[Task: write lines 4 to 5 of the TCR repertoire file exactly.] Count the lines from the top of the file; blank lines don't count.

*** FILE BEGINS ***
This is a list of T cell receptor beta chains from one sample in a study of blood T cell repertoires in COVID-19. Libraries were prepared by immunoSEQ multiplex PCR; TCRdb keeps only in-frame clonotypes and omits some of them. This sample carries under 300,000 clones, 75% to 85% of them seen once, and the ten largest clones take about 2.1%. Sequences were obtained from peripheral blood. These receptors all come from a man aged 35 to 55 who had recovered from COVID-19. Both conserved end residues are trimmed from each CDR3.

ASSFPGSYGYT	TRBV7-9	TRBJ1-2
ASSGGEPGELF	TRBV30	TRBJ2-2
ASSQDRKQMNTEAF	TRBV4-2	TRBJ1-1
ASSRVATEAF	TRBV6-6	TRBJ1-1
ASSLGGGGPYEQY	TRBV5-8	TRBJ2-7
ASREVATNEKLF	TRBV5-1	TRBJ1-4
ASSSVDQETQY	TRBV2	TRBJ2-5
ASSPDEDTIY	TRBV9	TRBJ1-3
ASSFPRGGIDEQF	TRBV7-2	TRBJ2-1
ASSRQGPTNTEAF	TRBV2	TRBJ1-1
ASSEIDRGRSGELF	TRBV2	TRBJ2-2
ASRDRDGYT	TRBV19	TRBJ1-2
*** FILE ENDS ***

ASSQDRKQMNTEAF	TRBV4-2	TRBJ1-1
ASSRVATEAF	TRBV6-6	TRBJ1-1